Throwback Thursday – Dr. Sandeep Sainathan

Content Credits: Nitya Krishna

Design Credits: Bhavya Kalra, Bhavya Jain

Web Post Credits: Aryan Praveen Bhandari

What was your thought process when you were deciding to take up cardiothoracic surgery as a career?

In medical school, I was fascinated by anatomy, particularly with the three-dimensional nature of the anatomic structures, and their close inter-relationship. In addition, I enjoyed physiology, especially cardiovascular physiology. During my clinical years, I was drawn towards surgery as  I found certain aspects of surgery exciting such as: the ability to make an immediate impact on patients’ lives, the unique opportunity to actually visualize the proposed diagnosis, the dexterity involved in executing a successful operation, and the need  to make split-second lifesaving decisions. Ultimately, during my early surgical career as a general surgery postgraduate, I had an increasing interest in cardiac surgery as it nicely combined all of my passions: that of anatomy, cardiovascular physiology, critical care, and surgery.

Can you tell us about one case that you will always remember?

It’s a case of a young boy who was born with half a heart. He received a series of surgeries over several years, a common approach in these patients to partially fix his heart. Eventually, his heart, not unexpectedly, was giving up. He suffered a cardiac arrest and needed an emergent insertion of a temporary mechanical heart which was then converted to a more  permanent mechanical heart to keep him alive. In fact, he was the first child in the world to receive a particular type of mechanical heart for his cardiac condition. Eventually, he received a heart transplant. It was one of the most difficult pediatric heart transplants I have done in my career so far. He had a slow recovery. His care was transitioned gradually from me to my pediatric transplant cardiology colleague’s care. I saw him a few months later, incidentally when he was visiting his transplant cardiologist. I was astonished to see a completely normal child as if nothing had happened in his life! Children are so resilient and this is what draws me towards pediatric cardiac surgery.

If you were an Indian medical graduate in today’s world, what would be your opinion on studying in the US?

Studying medicine abroad is like traveling. One gets a different perspective as to how medicine is practiced differently, akin to  experiencing a new country or culture while traveling. Besides learning technical aspects of medicine, one learns soft skills  such as interacting with patients and colleagues from diverse backgrounds. This makes one a well rounded doctor who is not only able but also affable.

The East is always adopting technology and practices from the West. What is one thing that the East does better, that has been adopted in the US, or will be in the future?

Once a process is well understood and perfected, the East, particularly India, has developed an ability to cut cost without compromising quality so that it is available to everyone. An example is in robotic surgery. There is an Indian robotic platform which is currently available. It is world class but at the same time the operating cost is such that it has expanded the reach of robotic surgery to the wider population of the world!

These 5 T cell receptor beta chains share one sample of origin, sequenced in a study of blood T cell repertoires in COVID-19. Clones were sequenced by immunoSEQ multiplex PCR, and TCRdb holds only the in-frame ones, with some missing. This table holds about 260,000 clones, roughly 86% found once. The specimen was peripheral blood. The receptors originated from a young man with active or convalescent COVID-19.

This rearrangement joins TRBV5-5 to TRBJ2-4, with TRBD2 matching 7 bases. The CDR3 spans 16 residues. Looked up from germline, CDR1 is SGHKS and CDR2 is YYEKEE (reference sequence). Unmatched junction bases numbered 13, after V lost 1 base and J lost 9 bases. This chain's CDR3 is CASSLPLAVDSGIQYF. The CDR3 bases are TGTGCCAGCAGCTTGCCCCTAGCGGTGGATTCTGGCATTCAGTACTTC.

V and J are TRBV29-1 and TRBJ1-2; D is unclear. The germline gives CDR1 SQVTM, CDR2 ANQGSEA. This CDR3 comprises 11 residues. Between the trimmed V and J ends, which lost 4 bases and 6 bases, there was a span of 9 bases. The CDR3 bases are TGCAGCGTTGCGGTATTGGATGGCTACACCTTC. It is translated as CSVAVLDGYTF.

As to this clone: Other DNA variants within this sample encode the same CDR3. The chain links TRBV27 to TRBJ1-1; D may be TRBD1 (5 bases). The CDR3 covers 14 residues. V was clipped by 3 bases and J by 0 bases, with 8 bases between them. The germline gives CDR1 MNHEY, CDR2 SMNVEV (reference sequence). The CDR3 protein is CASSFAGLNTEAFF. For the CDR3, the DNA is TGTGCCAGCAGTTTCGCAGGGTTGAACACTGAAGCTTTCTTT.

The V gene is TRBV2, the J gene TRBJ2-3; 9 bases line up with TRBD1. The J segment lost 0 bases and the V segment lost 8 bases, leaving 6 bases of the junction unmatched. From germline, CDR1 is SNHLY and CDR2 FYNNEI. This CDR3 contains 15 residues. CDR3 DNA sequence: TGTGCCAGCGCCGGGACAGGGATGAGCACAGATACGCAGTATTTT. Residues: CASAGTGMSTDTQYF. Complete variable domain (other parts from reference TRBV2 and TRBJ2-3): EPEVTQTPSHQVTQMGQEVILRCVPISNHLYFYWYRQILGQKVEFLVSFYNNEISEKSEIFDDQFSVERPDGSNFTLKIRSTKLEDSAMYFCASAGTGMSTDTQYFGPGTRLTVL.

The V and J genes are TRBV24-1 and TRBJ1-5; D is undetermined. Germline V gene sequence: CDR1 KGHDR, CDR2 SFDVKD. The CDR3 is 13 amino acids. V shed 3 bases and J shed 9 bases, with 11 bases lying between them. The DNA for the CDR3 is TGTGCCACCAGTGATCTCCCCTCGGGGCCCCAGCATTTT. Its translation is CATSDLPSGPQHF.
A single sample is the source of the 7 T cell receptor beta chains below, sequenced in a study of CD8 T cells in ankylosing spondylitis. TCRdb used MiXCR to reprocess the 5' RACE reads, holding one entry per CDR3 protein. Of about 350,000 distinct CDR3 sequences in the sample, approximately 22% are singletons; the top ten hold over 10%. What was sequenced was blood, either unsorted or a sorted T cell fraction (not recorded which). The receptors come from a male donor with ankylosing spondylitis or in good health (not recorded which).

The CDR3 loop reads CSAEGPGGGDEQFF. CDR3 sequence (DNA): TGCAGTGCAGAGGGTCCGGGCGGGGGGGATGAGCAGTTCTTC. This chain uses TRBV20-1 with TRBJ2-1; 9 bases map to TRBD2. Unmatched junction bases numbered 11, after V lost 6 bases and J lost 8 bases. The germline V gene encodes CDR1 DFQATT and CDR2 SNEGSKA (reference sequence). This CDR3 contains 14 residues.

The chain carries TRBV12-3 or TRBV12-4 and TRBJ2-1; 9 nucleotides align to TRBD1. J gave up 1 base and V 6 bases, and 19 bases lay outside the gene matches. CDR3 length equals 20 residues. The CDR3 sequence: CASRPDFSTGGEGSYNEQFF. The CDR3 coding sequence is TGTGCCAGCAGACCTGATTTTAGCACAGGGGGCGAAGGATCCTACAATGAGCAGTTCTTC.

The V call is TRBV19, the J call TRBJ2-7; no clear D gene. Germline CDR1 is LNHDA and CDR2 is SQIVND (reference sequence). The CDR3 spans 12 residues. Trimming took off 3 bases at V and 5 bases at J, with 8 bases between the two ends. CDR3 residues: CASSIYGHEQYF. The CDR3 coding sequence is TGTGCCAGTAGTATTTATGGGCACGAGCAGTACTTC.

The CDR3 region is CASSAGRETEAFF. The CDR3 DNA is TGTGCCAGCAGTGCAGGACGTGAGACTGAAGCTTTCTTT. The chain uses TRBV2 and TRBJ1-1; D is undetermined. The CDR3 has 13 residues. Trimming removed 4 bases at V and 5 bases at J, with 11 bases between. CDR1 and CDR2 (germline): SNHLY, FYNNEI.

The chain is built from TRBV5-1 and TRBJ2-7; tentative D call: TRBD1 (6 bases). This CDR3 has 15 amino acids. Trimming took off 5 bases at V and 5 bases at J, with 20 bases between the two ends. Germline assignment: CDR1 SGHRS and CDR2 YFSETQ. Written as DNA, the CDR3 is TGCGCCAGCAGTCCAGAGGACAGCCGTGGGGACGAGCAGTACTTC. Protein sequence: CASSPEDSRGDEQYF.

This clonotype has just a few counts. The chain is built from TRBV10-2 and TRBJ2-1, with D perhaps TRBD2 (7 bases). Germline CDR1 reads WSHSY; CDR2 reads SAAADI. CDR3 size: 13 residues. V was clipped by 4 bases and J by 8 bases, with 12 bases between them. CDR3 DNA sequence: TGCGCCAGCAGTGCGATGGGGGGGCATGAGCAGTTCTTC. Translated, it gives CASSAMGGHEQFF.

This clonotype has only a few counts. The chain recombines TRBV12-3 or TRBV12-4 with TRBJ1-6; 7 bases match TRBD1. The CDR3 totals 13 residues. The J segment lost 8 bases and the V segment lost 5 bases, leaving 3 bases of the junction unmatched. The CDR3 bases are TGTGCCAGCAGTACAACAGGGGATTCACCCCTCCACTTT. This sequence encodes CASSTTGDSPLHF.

Cardiothoracic surgery is considered a very competitive field. What do you think made your application stand out to the program?

I did well during my general surgery residency with exceptional inservice exam scores. In fact, I got a 99th percentile in all the 5-years of the residency! In addition, I did extra rotations in cardiac surgery during my residency and worked on publications pertaining to cardiothoracic surgery. During my final years in the general surgery residency, I also did more vascular surgery rotations to refine my technical ability to do fine vascular anastomosis. With this, I had a well rounded application while applying for a cardiothoracic surgery residency.

What is one lesser known aspect of cardiothoracic surgery that you would like to highlight?

While cardiothoracic surgery is an exciting field, It certainly has a learning curve. The learning curve is actually individual specific and depends on one’s innate ability and the environment. It can be very steep for some. The ability to surmount the curve will ultimately define one’s success in the specialty with a productive and satisfying career.

What specific considerations and challenges do cardiothoracic surgeons face when dealing with pediatric cases, and how do these differ from adult cases in your experience?

The pathology seen in pediatric cardiac cases is far more varied than the adult cases. As a result, there are more surgical procedures one has to master. The scale is also much smaller and has more exacting requirements as far as technical ability is concerned. Also, one is not dealing with just the patient but with the family as a whole.